Tuesday, February 28, 2017

Combination Treatments Recommended

The American Consortium for Small Ruminant Parasite Control (ACSRPC) via an article by Dr. Ray Kaplan (University of Georgia) is now recommending combination treatments when deworming sheep and goats. Combination treatments involve giving dewormers from different dewormer groups to the same animal in a close time span.

In the US, there are only four groups of dewormers: 1) benzimidazoles (SafeGuard® and Valbazen®); 2) avermectins (Ivomec®, Dectomax®, and Eprinex®); 3) moxidectin (Cydectin®); and 4) levamisole (Prohibit®, LevaMed®). An example of a combination treatment would be Valbazen® + Cydectin® + Prohibit®.

The goal of a combination treatment is to increase the efficacy of deworming and slow the development of resistant worms. In New Zealand, it has been demonstrated that when combination treatments are used with “parasite best management practices,” there may be a reversion (of the drugs) back to susceptibility.

In other countries, there are dewormer products that contain multiple drug actives. In the US, combination dewormer products are not commercially available or FDA-approved. Thus, each dewormer will need to be purchased and administered separately. The dewormers can be given one after another, but should not be given in the same syringe. Mixing dewormers may not be safe or effective. It is not legal. It should not be done.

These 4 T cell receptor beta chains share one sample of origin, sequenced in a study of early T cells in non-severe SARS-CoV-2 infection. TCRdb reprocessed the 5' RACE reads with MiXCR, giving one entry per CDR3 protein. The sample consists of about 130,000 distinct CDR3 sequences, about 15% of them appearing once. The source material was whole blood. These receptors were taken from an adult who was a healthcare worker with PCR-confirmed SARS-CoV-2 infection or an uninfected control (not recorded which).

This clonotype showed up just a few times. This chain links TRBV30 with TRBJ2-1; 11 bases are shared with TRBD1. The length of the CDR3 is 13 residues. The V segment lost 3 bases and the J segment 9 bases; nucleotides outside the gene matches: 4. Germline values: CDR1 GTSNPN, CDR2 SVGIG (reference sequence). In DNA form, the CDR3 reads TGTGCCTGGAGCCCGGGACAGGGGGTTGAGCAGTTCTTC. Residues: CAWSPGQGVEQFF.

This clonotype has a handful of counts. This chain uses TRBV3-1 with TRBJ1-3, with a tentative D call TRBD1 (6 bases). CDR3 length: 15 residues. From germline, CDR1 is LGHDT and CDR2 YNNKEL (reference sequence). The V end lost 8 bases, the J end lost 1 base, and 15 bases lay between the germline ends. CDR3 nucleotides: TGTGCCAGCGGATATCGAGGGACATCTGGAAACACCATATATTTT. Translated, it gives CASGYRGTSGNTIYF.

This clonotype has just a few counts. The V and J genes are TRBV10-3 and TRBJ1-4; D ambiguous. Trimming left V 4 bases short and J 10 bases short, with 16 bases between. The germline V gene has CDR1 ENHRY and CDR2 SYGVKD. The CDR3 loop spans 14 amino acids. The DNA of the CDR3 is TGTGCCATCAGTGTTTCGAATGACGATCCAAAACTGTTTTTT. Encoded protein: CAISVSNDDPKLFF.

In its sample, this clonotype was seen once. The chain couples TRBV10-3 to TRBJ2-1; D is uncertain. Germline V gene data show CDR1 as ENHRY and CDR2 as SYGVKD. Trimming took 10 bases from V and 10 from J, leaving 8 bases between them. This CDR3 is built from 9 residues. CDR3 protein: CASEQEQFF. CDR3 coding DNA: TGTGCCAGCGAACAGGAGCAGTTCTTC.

In Dr. Kaplan’s article, he recommends that all dewormers be given at the full recommended dose. The withdrawal period for the dewormer with the longest withdrawal period should be followed. For sheep and goat dewormers, this is usually Cydectin®.

It is essential that combination treatments not be given to all sheep and goats on the farm or in the same management group. Only those requiring deworming, based on FAMACHA© scores and/or the Five Point Check® should be dewormed. If refugia is not maintained, soon all deworming will fail and animals will die needlessly. Refugia are worms that have not been exposed to the dewormer(s); thus, remain susceptible to treatment.

To learn more about using combination treatments to deworm sheep and goats, be sure to read Dr. Kaplan’s article at www.wormx.info/combinations. Be sure to follow the advice of your veterinarian if your use of dewormers (or any animal health product) falls under extra-label drug law.

For sheep producers, there is an FDA-approved dewormer in each group. However, this is not the case for goats. Thus, it’s required that goat producers consult with a veterinarian before giving combination treatments. Only a veterinarian is legally allowed to use or prescribe drugs extra-label. The extra-label drug law requires a valid veterinarian-patient-client relationship.

Note:  Combination treatments were used in the Western Maryland Pasture-Based  Meat Goat Performance Test for many years. The three drugs (Valbazen® + Cydectin® + Prohibit®) were given sequentially in different syringes to each buck, upon arrival to the test site.